IFRECOR is the French version of the ICRI (International Coral Reef Initiative), which was created in 1994 by eight countries: Australia, France, Japan, Jamaica, The Philippines, The United Kingdom, The United States, and Sweden. The goal of the ICRI is to raise awareness among waterfront communities close to coral reefs, as well as administrative and political bodies, nautical activities, and the general public about the importance of protecting this sensitive and indispensable habitat. The ICRI is a partnership between governments, international organizations, and NGOs. The ICRI now counts more than 80 countries out of the 100 that have coral reefs along their littoral.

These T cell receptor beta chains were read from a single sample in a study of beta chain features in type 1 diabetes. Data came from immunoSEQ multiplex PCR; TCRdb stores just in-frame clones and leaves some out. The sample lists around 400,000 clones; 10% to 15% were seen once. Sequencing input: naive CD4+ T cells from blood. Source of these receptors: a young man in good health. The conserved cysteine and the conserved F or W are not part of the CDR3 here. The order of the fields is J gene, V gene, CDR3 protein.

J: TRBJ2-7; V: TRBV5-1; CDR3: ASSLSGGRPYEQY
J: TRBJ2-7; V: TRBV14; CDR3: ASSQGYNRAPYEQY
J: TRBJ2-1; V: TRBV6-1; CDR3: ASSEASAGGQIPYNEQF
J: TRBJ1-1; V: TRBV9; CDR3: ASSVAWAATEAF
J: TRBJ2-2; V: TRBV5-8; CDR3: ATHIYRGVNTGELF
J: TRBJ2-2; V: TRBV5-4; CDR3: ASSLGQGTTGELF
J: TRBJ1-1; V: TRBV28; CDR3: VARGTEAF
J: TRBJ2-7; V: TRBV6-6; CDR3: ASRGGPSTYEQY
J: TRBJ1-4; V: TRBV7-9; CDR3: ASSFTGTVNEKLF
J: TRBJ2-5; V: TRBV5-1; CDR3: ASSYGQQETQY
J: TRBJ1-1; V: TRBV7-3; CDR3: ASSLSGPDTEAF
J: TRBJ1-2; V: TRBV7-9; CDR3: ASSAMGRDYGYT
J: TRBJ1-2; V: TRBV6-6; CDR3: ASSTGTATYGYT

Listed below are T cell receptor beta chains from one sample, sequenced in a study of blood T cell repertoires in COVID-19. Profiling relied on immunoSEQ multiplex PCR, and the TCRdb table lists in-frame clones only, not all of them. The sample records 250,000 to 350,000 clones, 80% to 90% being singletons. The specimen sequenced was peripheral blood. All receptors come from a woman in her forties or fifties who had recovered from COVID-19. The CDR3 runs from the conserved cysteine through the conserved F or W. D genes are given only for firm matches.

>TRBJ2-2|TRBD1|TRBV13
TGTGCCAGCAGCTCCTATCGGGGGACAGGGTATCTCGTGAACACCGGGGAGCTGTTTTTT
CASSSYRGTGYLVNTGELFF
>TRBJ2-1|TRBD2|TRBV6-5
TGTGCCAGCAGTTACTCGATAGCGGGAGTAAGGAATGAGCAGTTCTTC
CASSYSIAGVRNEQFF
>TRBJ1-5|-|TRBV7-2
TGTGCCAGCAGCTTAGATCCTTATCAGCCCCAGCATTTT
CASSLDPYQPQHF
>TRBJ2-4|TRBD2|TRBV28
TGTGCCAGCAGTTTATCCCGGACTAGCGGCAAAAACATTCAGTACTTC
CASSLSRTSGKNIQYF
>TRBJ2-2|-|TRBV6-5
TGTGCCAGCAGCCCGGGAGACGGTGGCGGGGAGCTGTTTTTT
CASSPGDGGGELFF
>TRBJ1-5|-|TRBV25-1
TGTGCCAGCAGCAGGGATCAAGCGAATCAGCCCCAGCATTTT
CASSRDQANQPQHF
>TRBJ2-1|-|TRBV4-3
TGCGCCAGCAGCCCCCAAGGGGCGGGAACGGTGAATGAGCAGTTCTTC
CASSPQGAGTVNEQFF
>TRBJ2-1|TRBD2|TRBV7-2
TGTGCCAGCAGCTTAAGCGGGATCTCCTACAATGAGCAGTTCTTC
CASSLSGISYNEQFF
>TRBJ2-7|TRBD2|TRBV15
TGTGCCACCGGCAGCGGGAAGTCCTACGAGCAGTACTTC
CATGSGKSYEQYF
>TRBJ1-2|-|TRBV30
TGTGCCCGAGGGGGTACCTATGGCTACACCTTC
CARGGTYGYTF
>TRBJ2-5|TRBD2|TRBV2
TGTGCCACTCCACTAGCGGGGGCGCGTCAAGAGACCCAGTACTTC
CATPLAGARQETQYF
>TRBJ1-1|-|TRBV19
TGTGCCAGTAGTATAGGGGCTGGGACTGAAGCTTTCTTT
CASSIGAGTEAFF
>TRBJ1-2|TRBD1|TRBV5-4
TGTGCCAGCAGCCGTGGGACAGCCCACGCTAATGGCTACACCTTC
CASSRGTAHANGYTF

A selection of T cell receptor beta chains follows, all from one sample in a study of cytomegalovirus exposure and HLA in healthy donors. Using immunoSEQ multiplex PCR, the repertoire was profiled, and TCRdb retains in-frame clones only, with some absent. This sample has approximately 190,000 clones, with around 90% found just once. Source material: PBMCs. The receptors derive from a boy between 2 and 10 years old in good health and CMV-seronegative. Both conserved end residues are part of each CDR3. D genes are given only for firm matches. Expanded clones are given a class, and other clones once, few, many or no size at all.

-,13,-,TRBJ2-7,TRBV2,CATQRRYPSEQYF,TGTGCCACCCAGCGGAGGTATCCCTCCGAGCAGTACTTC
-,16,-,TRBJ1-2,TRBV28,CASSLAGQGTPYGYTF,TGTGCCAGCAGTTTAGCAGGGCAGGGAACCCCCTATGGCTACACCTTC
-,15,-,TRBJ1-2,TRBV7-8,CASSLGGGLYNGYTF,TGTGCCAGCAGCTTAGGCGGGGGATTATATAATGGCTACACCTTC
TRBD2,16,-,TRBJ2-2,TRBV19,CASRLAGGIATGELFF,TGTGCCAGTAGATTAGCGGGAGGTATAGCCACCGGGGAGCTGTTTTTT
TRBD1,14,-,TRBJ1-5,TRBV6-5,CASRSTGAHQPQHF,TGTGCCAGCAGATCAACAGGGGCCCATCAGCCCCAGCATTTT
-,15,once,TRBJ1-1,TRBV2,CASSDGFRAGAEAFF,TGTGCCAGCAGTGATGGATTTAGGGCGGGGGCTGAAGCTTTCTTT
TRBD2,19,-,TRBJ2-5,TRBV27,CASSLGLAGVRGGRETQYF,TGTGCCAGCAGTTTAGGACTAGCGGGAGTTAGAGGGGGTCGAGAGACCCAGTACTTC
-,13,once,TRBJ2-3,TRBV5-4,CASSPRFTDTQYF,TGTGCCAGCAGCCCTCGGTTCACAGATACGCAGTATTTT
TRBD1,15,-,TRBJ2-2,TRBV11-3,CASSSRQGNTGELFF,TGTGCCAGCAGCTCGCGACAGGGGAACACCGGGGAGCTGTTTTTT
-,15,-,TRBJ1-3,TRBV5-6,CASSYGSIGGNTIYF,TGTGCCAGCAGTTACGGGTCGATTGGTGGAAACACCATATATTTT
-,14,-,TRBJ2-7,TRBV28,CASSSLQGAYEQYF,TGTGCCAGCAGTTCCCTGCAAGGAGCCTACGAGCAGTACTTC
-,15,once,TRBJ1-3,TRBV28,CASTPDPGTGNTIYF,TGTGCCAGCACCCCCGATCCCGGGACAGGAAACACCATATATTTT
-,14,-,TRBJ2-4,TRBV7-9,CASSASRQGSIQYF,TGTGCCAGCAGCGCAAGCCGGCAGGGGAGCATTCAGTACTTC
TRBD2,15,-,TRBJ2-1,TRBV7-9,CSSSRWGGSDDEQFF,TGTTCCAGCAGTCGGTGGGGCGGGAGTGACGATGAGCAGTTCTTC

Blanchissement du corail © IFRECOR — Bleaching of coral © IFRECOR
Blanchissement du corail © IFRECOR — Bleaching of coral © IFRECOR